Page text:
- Matches will take place between 8 October–12 November, 2022 in Auckland and Whangārei
- RWC 2021 tournament window increases from 35 to 43 days
- Match schedule prioritises player welfare with five-day minimum rest days
- Revamped format with all fixtures to be played on weekends with triple-header matches scheduled per day
- New Rugby World Cup 2021 brandmark unveiled, including bespoke te reo Māori version for tournament promotion in New Zealand
Rugby World Cup 2021 will feature increased rest periods for all teams following World Rugby’s confirmation of the revised tournament dates which will now see New Zealand host the tournament between 8 October and 12 November, 2022.
With the ambition of super-charging the schedule for players, fans and the host nation, the tournament window will be extended from 35 to 43 days resulting in all teams having a minimum of five rest days between matches. This aligns with the approach recently approved for the men’s competition.
The extension of the tournament window, also allows for a revamped tournament format that will see all matches take place on Saturdays and Sundays, with no overlap, meaning fans will not miss a moment of the first women’s edition of a Rugby World Cup to be hosted in the Southern Hemisphere.
With the tournament starting later in the year players and fans will benefit from warmer weather and longer daylight hours. The pool phase will be played on the weekends of 8-9, 15-16 and 22-23 October, 2022 at Eden Park, Northlands Events Centre in Whangārei and Waitakere Stadium.
The quarter-finals will take place on 29-30 October followed by semi-finals on Saturday, 5 November. The bronze final and RWC 2021 final will be played on Saturday, 12 November, with Eden Park set to create history by becoming the first stadium to host both the men’s and women’s Rugby World Cup finals.
A detailed match schedule and broadcast timings will be announced at a later date.
In addition to the revised tournament dates, World Rugby has also unveiled new tournament brandmarks retaining reference to 2021, the year the tournament was originally intended to take place, while conveying to fans and audiences that the tournament will now be played in 2022. A bespoke te reo Māori version of the new brandmark has also been designed for tournament promotion in New Zealand. This reflects the importance of te reo as an official language of Aotearoa, New Zealand and to signify the desire to celebrate the unique Māori culture for all those connected with the tournament.
World Rugby Chairman Sir Bill Beaumont said: “We are fully committed to accelerating the women’s game at all levels and while the postponement was disappointing for everyone, it has provided the unique opportunity to review every aspect of the event to ensure it is the best it can be for the players, fans around the world and the wonderful and enthusiastic New Zealanders.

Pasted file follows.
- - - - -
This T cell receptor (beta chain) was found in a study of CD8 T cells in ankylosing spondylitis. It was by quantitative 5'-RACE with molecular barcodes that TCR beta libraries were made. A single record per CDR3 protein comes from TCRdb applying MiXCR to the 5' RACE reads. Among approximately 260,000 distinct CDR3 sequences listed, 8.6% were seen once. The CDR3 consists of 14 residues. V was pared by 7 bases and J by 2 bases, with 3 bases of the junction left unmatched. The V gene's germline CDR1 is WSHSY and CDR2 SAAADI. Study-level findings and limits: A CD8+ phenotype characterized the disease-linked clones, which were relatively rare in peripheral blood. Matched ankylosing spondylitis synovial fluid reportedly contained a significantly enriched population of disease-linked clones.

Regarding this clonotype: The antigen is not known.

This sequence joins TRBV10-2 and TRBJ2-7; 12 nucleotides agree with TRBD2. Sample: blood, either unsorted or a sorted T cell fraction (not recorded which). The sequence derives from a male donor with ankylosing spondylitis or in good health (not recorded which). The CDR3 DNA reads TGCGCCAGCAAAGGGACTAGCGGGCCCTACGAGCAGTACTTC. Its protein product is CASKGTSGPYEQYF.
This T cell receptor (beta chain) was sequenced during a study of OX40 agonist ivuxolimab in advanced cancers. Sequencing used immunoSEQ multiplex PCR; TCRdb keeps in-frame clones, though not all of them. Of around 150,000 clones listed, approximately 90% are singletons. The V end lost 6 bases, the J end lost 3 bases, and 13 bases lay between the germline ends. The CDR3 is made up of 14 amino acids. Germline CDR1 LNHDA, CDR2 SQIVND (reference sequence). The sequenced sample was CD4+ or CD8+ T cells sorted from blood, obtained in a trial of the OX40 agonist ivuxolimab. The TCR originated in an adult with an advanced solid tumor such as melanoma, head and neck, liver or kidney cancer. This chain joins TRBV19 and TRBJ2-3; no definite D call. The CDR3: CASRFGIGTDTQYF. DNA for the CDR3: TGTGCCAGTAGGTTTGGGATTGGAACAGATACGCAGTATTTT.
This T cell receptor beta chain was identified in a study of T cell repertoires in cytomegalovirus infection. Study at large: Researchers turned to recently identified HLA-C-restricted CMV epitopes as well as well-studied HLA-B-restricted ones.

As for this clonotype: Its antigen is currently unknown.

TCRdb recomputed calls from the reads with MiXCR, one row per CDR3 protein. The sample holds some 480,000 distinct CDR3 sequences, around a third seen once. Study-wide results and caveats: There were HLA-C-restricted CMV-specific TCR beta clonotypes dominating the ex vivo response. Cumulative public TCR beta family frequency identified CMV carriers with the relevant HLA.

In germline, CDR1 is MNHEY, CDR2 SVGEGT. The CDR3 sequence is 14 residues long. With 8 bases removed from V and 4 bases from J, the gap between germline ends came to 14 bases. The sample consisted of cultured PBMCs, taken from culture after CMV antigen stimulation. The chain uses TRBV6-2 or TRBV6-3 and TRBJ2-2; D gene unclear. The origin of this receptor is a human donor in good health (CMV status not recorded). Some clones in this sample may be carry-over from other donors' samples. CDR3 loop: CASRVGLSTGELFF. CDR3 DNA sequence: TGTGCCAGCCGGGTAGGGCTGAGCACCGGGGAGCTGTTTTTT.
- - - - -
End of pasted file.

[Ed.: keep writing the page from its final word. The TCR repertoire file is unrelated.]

“Longer rest periods between matches for all teams is further commitment to delivering comprehensive player welfare standards at RWC 2021.
“I would like to thank all stakeholders for their support and open-minded approach to this process and we can now look forward to a truly spectacular Rugby World Cup 2021, playing in 2022.”
International Rugby Players appointee to the RWC board, Melodie Robinson, said: “While it’s disappointing that the 2021 tournament had to be postponed, the positive is that we’ve been able to ensure the 2022 event and subsequent Rugby World Cups will have a minimum 5 day turnaround for players.
“Just like the men’s tournament, this will hopefully help to level the playing field for all sides and see an increase in competitive matches.”
Rugby World Cup 2021 Tournament Director Michelle Hooper said “We are delighted that together with World Rugby we have been able to further super-charge the women’s game here in New Zealand with the confirmation of the new dates in 2022 and the amendments to the tournament format. We are excited to be hosting Rugby World Cup here in Aotearoa, New Zealand.
“The momentum for women’s sport is continuously building and we look forward to demonstrating this to the world through the unstoppable energy that will be on display during Rugby World Cup in 2022. We can’t wait to welcome the world’s best women’s rugby players to our shores and share the Manaakitanga so intrinsically linked to our people and our place and rugby in Aotearoa, New Zealand with them and their fans.”
In a commitment to delivering an outstanding Rugby World Cup 2021, playing in 2022, earlier this year World Rugby announced a £2million funding package to support a Rugby World Cup 2021 high performance preparation and competition programme for qualified teams and teams still competing in the qualification process.
The programme will focus on providing teams with additional monetary support with deliver additional team training camps and coordinating international competition to give them the greatest opportunity to be at their best in New Zealand next year. Further details will be announced at a later stage.